Some companies are reluctant to lead with an apology as they don’t want to be seen as accepting blame. If there is anger or upset, an upfront apology is the best way to let them know you understand how they’ve been affected.

Be honest, humble and be upfront.

Internal comms can quickly turn to external scrutiny

It’s a safe rule to abide by all year round, but particularly in times of high stress or uncertainty, err on the side of caution by assuming that any internal communications will be seen externally.

This is something that United airlines forgot. The violent removal of a passenger from an overbooked plane blew up when the footage spread online. Little to no comment arose from the company themselves, but an email sent to all employees was leaked – worsening the situation by appearing to pass the blame to the passenger involved.

It caused a furious reaction in the public sphere, followed by airport protests and share prices tumbling. Once again, here was needed a very fast apology, which only came several days later when it was considered far too late.

Size really doesn’t matter


Remember – size of business does not necessarily correlate with the size of the media storm you can end up in.

We’re all humans and we all make mistakes (whether we like to admit it or not!), but in the age of digital media, mistakes can be easily thrown into the limelight and the resulting coverage can grow exponentially – no matter how small or large your company is.

Take the case of Massachusetts-based swimwear designer, Dana Duggan. One negative comment she wrote on Instagram, about comedian Amy Schumer, blew up online when fans picked up on the comment. Within hours she was forced to close off her small business’ social media pages and website after being bombarded with negative attention. And, as we all know, losing a reputation takes a lot less time than building one.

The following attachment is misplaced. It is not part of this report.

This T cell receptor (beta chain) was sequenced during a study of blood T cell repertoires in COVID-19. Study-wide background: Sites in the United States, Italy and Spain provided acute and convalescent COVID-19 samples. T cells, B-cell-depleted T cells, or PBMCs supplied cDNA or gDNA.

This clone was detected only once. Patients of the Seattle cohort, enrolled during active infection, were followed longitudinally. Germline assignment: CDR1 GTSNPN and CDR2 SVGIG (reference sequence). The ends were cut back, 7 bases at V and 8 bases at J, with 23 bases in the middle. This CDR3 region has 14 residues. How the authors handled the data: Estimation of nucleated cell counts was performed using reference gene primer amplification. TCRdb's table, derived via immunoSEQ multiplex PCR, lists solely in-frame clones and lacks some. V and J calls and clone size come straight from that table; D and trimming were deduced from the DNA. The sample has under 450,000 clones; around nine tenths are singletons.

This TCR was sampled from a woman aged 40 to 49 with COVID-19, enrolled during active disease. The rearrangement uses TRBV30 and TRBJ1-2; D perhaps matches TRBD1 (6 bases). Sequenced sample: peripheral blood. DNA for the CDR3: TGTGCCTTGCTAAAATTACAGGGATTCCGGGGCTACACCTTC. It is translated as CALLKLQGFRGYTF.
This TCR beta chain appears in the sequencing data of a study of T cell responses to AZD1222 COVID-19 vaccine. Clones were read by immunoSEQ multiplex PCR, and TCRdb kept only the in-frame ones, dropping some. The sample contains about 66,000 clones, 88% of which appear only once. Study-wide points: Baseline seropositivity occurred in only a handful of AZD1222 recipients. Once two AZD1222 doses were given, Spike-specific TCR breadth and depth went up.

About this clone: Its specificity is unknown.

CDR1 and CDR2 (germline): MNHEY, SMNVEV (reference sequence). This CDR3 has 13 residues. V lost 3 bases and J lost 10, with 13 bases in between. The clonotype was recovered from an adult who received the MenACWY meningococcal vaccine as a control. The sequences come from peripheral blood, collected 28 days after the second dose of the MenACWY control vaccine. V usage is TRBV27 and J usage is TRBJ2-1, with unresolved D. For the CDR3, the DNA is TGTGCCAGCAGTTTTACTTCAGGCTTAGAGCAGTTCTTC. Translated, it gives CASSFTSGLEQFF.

Learn from the PR mistakes of others

Basing your own protocol for handling a PR issue on other businesses can be difficult for a number of reasons, but it can be important to work out what other companies did and didn’t do properly during their own disasters.

Twitter and social platforms can often be seen as a tempest in a teacup because of the very nature of ‘anonymous trolling’ and the general aura of group thinking online. Do not underestimate this power though. A few negative comments can very quickly turn into a thunderstorm of hatred and when it rains, it pours.

There are plenty of examples to be found where business leaders have come across as insincere, not reacted fast enough or said the wrong things to the public; those companies have experienced loss of sales, significant drop in stock and even had to close down due to public pressure and boycotting.

Do your research and plan accordingly and you should be able to weather the storm.

Owen Gough

Fred Morissette

Owen Gough is a reporter for SmallBusiness.co.uk. He has a background in small business marketing strategies and is responsible for writing content on subjects ranging from small business finance to technology...

Related Topics

Tech Startups